Jeremy Spencer – Jeremy Spencer (Real Gone/Rhino/Warner) review
Fleetwood Mac’s slide guitarist’s debut finally gets a US release
There is no other band with more surprises hidden in their catalog than Fleetwood Mac. Once you realize that Rumours was actually the band’s eleventh studio album, you begin to understand that there was a lot more to this band than just Buckingham and Nicks. Real Gone Records has just issued Jeremy Spencer, the debut album from Fleetwood Mac’s original slide guitarist.
Spencer joined drummer Mick Fleetwood, bassist John McVie and leader/guitarist Peter Green in their original, blues-based lineup. He was brought in because he could mimic Elmore James’ licks like nobody’s business. But, he also provided much-needed comic relief during their live shows, often doing imitations of early rock n’ rollers. As the band progressed beyond the blues into psychedelia, Spencer seemed left behind; contributing very little to their early high-mark Then Play On (read our review here).
To placate him, the band proposed an EP comprised of earlier blues material – but the idea was eventually scrapped. Instead, Spencer was allowed to do his own solo record.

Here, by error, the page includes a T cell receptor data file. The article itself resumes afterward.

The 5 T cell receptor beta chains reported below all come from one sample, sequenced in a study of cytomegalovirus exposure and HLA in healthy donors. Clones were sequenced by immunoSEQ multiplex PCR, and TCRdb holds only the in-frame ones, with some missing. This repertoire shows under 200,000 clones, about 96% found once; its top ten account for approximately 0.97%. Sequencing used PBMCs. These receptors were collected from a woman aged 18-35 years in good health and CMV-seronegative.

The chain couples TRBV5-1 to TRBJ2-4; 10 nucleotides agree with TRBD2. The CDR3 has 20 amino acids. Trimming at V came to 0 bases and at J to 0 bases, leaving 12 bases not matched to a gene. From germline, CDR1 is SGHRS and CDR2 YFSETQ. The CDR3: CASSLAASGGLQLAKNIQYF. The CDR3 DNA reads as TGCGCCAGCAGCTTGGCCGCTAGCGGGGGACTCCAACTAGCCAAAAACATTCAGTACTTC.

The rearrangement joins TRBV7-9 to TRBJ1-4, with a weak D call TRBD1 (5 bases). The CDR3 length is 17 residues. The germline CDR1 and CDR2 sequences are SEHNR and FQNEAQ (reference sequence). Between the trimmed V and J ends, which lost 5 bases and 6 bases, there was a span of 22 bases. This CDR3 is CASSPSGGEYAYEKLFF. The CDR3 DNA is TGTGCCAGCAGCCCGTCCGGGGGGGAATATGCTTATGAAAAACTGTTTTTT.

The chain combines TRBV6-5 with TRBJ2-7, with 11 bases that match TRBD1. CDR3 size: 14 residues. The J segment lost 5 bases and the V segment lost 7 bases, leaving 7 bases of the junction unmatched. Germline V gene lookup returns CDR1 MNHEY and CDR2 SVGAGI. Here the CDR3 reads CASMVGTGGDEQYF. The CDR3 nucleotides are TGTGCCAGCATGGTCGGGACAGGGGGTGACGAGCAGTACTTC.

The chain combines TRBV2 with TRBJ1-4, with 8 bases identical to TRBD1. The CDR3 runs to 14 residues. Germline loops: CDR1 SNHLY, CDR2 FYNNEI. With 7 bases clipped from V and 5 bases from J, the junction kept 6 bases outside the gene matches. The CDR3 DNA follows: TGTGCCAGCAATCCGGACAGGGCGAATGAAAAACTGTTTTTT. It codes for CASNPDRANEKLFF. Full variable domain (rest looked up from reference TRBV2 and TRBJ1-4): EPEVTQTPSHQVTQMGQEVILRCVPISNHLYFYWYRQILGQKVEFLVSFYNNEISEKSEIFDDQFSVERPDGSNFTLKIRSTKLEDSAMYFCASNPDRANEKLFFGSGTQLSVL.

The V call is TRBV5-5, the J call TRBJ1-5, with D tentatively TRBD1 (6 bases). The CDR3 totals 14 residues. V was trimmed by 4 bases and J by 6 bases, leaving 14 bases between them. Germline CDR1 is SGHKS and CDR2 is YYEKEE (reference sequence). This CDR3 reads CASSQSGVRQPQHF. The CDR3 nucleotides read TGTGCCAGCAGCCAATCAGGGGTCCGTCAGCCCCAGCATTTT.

This album is essentially a Fleetwood Mac album led by Spencer. But, those looking for searing blues slide guitar will be disappointed. Instead, he delves deep into his early rock influences, with his tongue planted firmly in cheek. “Linda” is a rewrite of “Peggy Sue” and Tommy Roe’s “Sheila,” while “Here Comes Charlie” sounds like a Bo Diddley outtake. Both “String a Long” and “Jenny Lee” are obvious parodies, but they’re played with such conviction, you wonder if Spencer is serious or not. “Mean Blues” pokes fun at the blues purists who were following the band at the time (although it does contain some fine playing).
The album veers wildly between serious blues rockers and early rock parodies. Standouts include “Take a Look Around Mrs. Brown,” which begins with the sound of vomiting, before giving way to an acoustic hand clapper; and “Surfin’ Girl,” an homage to Jan & Dean and the Beach Boys. One of the more entertaining tracks is “If I Could Swim the Mountain,” which pokes fun at how Elvis tended to slur his words during his ballads. Tacked on the end is “Teenage Darling,” originally only available as a b-side.
Anyone with a bent musical sense is encouraged to check this curiosity out. This long out of print album makes an interesting addition to the already colorful Fleetwood Mac legacy. —Tony Peters